Paleo Sweet Potato Pancakes with Maple, Pecan Coconut Butter

If at first you don’t succeed, try, try, try again–that was the theme for this recipe. As a matter of fact, the 4th batch was the charm. We tried everything from almond flour to coconut flour, varying the sweet potato ratio, fiddling with the leavener, decreasing the number of eggs, and then finally… when we thought all hope was lost–s u c c e s s. Pardon my dramatics, we are obviously very happy.

Yield: about 20 4 inch pancakes

Ingredients

  • 3 eggs
  • 1 ½ c sweet potato (about 1 large)
  • ½ c almond butter
  • ½ c carton unsweetened coconut milk (we used So Delicious brand)
  • 1 t baking soda
  • 1 t baking powder
  • 2 t cinnamon
  • ½ t nutmeg
  • ½  t salt
  • coconut oil

For the Maple, Pecan Coconut Butter

  • 3 T coconut butter* (or use butter if you eat dairy)
  • 3 T toasted pecans, chopped
  • 2 T maple syrup
  • 1 t cinnamon

Method

Peel, chop into small pieces,and boil your sweet potato until it’s fork tender.

Once the sweet potato is cooked and cooled, add all ingredients to blender and blend thoroughly.

Your batter should be pretty liquid-y thin. If it wouldn’t run off a spoon, it’s too thick…add a little more coconut milk until you get the right consistency.

Heat your griddle/cast iron/non-stick skillet over medium heat. Melt a generous bit of coconut oil and pour in the batter, in whatever shape or size you’d like. When the pancake begins to have surface bubbles near the center flip and cook other side (each side 2-3 minutes). Add more coconut oil to cook surface as needed between batches.

Getting your heat right is the key to cooking these babies. If it’s too hot you’ll burn your pancakes before they’re cooked through. Try a small dollop of batter as a “tester” to see if the temp is just right before committing the entire batch. If your oil is smoking at any point it’s probably too hot. So adjust your heat accordingly during cooking. It can be a little tricky, don’t say we didn’t warn you.

Let your pancakes rest in the oven on “warm” on a paper towel lined plate until all batches are complete.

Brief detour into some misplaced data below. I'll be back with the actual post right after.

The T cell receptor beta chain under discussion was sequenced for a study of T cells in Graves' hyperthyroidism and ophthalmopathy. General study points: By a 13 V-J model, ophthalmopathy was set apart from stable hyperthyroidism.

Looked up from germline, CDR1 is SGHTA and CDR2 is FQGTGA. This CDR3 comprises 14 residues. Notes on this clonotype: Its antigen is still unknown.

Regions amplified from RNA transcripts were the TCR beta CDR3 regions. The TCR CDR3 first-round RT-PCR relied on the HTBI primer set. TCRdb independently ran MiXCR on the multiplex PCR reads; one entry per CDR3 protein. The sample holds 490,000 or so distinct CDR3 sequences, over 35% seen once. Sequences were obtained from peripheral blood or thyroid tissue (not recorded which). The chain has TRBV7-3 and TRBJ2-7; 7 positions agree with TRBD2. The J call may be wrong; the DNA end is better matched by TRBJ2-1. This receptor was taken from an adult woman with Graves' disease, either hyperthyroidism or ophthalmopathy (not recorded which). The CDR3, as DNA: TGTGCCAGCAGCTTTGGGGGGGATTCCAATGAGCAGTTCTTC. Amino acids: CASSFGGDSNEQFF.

For the butter

Mix all the ingredients together and spoon on top of the pancakes.

*Coconut butter is a puree of coconut meat, it’s that simple. You can buy it at many health food stores or on Amazon.com. If you can’t find it, try coconut oil and let me know how it turns out.

86 thoughts on “Paleo Sweet Potato Pancakes with Maple, Pecan Coconut Butter

  1. Lauren Reply

    These were amazing! Yet another incredible recipe from this website! THANK YOU!!!! I share your website with all my friends! I look forward to trying more recipes. Keep up the good work!

  2. Megan Reply

    Did you mean 1/2 cup almond flour instead of almond butter? I’ve never made pancakes (paleo or not) and that just seemed like a lot of almond butter. Plus your description talks about flour. Can’t wait to make these.

  3. gluten & grain free waffles Reply

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  4. Jeremy Reply

    I tried making these Saturday. It couldn’t have gone any worse. Pancakes stuck and didn’t flip. What am I doing wrong? Help….

    • Linde Reply

      Mine did the same. I started with a plastic spatula and moved to a metal one, and everything started to work. Hopefully try 2 will work out for ya.

  5. Deb Reply

    I made these today. The first few were a challenge in terms of sticking and flipping, but they got better and easier. I added a plop of coconut cream to some almond milk to make up the equivalent of your coconut milk. I also tossed in a dollop of maple syrup. Oh and I threw everything into the blender to mix. That worked well. Stacked a few together, smeared with almond butter and a drop of maple syrup… delish! I’ll get some apple butter to use another time as a topping. (Didn’t make the topping from the recipe.)

    • Marcos E. García-Ojeda Reply

      No, nuts are an important part of paleo. If you have nut allergies, don’t use them!

  6. DJDeeJay Reply

    Made these this morning for the first time and they were fantastic. They flipped perfectly although even when fully cooked they were so soft that the butter ripped up the tops of them. But they were easy and delicious, and the maple pecan butter was so tasty. The only thing is mine all turned green due to some weird chemical reaction but they still tasted great!

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